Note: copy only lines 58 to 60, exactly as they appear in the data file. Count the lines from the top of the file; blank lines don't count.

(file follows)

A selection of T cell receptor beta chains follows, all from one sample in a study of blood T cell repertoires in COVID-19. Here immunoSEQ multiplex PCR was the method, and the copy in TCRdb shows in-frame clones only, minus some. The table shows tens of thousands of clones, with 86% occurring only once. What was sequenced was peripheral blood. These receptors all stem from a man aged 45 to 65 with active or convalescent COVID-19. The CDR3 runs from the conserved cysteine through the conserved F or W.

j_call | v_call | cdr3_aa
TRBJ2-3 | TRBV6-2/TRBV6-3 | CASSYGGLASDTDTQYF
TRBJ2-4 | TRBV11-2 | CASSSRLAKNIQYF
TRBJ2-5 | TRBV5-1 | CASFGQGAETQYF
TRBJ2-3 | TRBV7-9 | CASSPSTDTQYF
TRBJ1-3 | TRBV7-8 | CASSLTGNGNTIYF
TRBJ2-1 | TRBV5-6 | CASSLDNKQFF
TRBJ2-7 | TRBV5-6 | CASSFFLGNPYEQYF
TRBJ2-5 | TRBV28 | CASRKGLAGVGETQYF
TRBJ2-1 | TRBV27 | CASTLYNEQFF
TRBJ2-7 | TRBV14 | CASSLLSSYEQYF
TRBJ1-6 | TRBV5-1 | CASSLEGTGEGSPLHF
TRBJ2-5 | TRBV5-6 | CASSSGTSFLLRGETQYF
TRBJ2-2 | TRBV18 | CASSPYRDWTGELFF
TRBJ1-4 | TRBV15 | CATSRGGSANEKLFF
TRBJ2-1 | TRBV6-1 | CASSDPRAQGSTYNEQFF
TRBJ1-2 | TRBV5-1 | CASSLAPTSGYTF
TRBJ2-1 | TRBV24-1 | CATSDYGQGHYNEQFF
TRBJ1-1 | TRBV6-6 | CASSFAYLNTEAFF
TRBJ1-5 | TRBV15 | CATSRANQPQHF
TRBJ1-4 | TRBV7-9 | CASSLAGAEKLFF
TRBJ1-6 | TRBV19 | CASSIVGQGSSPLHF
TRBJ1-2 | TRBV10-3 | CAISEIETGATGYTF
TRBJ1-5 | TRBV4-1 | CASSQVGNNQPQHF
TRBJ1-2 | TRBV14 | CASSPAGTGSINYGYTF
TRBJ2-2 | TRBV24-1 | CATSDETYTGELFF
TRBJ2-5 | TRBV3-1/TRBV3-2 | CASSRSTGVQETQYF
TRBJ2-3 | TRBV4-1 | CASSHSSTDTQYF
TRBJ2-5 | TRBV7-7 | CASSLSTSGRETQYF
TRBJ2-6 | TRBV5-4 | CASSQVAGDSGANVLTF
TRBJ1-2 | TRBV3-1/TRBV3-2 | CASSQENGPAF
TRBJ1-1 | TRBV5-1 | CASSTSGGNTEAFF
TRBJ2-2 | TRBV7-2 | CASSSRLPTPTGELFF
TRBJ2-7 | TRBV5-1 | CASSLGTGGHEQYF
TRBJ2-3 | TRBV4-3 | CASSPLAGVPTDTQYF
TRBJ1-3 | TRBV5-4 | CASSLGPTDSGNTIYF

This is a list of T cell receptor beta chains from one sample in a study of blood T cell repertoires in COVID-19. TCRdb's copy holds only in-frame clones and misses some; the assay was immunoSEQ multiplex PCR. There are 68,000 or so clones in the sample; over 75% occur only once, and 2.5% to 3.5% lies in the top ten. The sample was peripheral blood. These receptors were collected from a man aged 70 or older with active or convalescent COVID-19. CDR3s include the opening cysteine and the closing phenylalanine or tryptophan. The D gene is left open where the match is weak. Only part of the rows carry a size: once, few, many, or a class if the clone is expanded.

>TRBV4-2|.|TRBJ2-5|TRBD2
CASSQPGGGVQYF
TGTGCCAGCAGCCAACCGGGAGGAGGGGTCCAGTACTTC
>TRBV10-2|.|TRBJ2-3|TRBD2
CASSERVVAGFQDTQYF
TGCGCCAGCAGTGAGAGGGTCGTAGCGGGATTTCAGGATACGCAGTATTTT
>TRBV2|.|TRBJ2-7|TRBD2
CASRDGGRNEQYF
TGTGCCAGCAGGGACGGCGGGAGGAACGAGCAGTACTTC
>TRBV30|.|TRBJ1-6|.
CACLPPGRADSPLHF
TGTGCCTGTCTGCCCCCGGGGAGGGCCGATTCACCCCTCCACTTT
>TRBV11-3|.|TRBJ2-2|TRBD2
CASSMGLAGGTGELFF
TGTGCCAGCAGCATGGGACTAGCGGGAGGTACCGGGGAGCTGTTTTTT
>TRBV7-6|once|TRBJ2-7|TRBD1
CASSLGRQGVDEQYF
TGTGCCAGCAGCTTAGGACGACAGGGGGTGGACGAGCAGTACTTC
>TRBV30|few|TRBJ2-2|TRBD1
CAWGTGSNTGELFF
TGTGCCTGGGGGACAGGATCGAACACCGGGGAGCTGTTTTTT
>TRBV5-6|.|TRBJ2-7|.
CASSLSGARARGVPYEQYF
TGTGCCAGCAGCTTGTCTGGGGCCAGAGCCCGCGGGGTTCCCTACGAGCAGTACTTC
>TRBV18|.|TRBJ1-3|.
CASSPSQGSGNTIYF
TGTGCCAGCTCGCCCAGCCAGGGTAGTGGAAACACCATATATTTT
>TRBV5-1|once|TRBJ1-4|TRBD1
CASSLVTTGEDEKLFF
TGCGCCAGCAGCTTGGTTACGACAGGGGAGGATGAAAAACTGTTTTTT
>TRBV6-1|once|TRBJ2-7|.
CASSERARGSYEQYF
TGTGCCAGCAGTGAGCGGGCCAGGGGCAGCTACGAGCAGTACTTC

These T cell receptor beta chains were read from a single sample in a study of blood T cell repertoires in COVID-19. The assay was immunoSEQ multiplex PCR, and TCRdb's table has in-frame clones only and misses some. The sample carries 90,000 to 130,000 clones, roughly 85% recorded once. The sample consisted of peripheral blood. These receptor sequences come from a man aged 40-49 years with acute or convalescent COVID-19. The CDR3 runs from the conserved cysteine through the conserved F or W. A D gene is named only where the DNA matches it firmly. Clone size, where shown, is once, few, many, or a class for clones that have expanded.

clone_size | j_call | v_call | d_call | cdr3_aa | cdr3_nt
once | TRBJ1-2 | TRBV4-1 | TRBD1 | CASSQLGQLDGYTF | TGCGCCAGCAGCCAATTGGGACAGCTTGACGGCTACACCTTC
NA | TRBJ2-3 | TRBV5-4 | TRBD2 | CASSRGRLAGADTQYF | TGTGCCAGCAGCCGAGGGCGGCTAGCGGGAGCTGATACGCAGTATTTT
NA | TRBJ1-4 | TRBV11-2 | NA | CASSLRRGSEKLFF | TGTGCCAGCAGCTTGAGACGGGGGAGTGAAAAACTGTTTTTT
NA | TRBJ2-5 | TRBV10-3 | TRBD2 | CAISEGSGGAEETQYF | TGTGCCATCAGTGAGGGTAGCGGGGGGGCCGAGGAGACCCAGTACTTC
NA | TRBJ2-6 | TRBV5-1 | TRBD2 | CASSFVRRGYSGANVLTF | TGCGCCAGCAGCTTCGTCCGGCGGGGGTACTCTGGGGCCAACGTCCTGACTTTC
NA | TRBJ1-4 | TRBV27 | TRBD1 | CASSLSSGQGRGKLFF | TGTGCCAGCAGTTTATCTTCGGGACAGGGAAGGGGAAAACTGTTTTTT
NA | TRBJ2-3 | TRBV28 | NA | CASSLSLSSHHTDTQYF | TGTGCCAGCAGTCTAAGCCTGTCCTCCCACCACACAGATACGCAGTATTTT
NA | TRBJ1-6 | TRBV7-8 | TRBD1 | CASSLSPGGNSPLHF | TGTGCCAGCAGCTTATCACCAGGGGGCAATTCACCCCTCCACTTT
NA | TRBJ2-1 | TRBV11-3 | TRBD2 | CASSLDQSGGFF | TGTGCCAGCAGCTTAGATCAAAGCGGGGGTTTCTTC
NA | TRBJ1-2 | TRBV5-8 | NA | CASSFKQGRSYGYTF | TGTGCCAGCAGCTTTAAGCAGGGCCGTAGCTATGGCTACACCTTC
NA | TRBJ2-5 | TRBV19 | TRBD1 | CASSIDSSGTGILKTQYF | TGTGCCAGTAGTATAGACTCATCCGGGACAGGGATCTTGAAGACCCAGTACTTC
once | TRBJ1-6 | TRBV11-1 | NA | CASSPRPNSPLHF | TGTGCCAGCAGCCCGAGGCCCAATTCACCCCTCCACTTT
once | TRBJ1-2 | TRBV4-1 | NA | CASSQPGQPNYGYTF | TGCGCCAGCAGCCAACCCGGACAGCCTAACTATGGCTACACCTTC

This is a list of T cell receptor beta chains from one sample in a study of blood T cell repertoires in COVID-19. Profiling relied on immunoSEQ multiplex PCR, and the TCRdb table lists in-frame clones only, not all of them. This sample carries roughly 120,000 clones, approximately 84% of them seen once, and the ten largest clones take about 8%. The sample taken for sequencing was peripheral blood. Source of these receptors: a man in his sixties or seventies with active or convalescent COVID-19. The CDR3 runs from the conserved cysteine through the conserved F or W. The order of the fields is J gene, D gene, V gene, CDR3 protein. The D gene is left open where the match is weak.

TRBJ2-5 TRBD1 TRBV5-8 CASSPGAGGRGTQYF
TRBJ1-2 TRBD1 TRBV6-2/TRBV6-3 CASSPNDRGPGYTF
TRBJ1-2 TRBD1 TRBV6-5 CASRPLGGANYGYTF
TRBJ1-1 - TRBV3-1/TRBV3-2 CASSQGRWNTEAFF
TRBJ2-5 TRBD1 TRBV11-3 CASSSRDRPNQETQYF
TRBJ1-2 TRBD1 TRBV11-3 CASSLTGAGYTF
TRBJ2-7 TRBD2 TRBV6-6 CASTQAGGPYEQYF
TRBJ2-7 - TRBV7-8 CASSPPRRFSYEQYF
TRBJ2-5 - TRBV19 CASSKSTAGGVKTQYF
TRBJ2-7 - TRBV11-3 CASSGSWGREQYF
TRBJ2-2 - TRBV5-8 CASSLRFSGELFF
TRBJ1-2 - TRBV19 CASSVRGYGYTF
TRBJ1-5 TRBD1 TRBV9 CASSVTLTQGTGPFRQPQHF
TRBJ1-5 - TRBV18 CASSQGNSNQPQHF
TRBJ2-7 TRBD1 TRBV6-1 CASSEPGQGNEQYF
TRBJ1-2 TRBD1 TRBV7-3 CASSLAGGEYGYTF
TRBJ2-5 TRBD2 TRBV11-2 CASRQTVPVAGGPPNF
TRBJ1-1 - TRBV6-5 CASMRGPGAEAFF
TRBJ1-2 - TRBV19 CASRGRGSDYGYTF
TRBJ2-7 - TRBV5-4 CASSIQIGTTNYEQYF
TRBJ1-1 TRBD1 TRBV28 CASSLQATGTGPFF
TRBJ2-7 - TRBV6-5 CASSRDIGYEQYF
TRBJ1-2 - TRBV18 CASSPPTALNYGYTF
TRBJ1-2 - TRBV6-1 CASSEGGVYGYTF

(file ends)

CAWGTGSNTGELFF
TGTGCCTGGGGGACAGGATCGAACACCGGGGAGCTGTTTTTT
>TRBV5-6|.|TRBJ2-7|.